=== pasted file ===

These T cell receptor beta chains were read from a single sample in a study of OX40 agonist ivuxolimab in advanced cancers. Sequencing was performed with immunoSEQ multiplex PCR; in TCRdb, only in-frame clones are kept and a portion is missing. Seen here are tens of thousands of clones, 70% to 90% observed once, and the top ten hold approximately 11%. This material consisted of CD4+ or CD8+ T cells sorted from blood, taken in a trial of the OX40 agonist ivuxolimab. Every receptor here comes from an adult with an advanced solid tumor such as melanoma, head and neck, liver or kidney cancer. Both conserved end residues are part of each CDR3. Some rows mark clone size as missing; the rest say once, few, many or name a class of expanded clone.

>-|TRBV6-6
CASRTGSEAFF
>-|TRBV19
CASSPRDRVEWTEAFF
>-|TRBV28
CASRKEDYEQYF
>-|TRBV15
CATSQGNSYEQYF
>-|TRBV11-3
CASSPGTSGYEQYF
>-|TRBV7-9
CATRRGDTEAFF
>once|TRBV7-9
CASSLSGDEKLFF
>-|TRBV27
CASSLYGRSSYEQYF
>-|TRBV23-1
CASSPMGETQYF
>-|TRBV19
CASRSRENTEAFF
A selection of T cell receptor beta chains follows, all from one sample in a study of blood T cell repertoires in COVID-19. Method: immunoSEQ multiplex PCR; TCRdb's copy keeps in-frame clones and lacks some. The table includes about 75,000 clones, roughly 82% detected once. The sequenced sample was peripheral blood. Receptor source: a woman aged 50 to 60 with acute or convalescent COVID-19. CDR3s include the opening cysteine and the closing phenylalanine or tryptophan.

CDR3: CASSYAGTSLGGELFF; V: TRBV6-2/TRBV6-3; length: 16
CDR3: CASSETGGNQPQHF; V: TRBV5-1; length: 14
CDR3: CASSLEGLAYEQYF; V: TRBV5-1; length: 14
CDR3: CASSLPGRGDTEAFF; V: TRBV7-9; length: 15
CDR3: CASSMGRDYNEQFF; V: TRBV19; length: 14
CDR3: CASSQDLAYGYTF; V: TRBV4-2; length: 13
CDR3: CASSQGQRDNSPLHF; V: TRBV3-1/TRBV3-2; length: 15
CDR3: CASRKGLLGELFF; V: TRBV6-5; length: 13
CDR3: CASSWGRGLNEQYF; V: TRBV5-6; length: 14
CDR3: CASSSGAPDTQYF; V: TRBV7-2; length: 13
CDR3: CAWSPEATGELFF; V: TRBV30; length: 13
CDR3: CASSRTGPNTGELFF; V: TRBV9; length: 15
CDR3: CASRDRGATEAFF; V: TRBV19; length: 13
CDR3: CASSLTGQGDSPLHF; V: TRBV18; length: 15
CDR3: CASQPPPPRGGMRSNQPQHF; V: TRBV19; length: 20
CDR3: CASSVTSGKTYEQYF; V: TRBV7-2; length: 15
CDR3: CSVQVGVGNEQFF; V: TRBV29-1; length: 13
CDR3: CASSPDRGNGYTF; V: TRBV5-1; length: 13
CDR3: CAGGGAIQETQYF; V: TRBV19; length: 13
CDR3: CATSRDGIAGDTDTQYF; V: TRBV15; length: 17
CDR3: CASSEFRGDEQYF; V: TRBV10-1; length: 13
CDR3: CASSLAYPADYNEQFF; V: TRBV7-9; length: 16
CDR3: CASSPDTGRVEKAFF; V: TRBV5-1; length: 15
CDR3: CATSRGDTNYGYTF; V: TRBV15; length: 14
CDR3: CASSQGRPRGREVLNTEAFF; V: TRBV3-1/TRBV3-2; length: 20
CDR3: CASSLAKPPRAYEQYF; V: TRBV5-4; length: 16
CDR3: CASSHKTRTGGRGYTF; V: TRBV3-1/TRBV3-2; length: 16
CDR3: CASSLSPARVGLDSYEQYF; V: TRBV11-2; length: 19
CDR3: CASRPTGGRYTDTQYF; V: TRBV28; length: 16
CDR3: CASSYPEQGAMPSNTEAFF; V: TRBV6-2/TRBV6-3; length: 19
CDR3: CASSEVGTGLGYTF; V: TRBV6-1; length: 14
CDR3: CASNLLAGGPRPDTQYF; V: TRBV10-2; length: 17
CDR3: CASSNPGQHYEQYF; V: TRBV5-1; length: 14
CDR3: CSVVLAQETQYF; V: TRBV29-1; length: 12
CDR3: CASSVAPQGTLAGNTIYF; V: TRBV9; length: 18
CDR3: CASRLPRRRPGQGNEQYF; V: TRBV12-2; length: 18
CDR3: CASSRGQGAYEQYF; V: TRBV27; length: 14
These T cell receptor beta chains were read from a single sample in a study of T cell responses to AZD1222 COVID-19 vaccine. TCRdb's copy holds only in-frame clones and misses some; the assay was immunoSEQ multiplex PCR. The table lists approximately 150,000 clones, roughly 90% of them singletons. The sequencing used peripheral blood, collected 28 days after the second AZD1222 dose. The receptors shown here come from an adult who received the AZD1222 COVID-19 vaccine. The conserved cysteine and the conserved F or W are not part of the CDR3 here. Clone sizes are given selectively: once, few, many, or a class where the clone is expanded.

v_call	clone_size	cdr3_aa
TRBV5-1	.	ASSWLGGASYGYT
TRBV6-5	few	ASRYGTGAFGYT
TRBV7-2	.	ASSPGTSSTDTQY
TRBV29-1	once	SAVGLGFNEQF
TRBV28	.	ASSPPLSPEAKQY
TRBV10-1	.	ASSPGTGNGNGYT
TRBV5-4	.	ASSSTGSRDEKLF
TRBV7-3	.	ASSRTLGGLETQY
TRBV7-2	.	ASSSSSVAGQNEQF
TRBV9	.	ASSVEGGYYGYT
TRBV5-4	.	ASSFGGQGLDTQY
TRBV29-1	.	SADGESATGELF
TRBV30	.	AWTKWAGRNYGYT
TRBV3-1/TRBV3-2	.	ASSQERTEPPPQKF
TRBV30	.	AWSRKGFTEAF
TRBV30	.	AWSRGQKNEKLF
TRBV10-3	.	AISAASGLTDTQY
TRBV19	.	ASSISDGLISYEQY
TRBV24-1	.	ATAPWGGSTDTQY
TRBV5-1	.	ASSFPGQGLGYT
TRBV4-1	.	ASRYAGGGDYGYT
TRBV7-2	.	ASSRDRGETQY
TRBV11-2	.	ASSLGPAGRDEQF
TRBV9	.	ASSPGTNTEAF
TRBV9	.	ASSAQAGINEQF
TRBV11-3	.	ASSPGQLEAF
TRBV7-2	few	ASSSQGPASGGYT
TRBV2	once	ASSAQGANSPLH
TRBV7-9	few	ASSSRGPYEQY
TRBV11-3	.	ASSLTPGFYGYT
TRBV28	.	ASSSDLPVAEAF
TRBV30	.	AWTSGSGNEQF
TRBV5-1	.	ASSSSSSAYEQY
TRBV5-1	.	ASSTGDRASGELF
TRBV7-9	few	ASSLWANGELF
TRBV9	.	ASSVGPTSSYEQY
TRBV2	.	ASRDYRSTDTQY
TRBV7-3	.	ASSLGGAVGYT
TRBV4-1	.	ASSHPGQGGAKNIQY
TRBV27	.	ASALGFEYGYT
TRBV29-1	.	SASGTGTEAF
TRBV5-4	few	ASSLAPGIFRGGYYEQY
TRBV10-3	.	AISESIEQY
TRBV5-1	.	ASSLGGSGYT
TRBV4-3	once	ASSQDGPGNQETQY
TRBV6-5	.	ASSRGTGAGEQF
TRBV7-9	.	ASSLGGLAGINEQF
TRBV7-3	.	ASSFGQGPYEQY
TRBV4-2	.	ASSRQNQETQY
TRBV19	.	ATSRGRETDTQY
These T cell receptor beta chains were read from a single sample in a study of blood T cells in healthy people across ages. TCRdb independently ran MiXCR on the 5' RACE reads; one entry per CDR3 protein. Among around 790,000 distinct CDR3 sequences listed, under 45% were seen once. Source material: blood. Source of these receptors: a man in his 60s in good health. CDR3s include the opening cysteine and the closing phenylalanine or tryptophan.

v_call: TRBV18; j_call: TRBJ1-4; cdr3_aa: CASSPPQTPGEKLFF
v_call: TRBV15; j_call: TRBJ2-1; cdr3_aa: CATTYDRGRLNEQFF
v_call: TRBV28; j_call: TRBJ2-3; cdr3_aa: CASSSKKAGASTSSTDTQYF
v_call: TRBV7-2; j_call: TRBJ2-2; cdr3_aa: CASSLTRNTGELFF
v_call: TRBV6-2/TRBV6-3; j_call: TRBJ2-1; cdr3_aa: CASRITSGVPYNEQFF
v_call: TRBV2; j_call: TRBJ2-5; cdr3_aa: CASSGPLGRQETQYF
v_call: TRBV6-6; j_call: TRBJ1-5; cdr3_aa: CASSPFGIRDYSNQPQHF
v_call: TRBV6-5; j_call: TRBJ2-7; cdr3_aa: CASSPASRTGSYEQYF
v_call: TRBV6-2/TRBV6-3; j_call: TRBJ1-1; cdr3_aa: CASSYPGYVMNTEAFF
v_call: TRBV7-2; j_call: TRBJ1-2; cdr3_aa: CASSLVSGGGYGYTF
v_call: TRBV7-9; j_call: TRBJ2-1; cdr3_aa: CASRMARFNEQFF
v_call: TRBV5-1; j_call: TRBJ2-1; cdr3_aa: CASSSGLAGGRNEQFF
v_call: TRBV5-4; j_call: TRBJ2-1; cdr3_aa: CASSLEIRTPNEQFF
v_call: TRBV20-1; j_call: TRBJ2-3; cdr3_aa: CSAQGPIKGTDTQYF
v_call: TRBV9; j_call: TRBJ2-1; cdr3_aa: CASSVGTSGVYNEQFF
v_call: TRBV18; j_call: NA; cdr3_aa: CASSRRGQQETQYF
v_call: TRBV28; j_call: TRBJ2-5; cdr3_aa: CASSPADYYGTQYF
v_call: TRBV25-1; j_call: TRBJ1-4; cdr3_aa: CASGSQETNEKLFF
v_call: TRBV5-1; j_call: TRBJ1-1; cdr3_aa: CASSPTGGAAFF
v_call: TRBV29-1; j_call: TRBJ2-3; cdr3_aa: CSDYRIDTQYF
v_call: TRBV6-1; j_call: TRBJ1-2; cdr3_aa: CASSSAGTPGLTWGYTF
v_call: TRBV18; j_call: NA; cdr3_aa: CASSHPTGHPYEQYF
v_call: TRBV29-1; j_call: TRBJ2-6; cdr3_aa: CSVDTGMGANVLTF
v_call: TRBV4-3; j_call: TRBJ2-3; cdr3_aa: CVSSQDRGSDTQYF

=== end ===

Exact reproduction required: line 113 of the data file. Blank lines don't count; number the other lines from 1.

v_call: TRBV18; j_call: TRBJ1-4; cdr3_aa: CASSPPQTPGEKLFF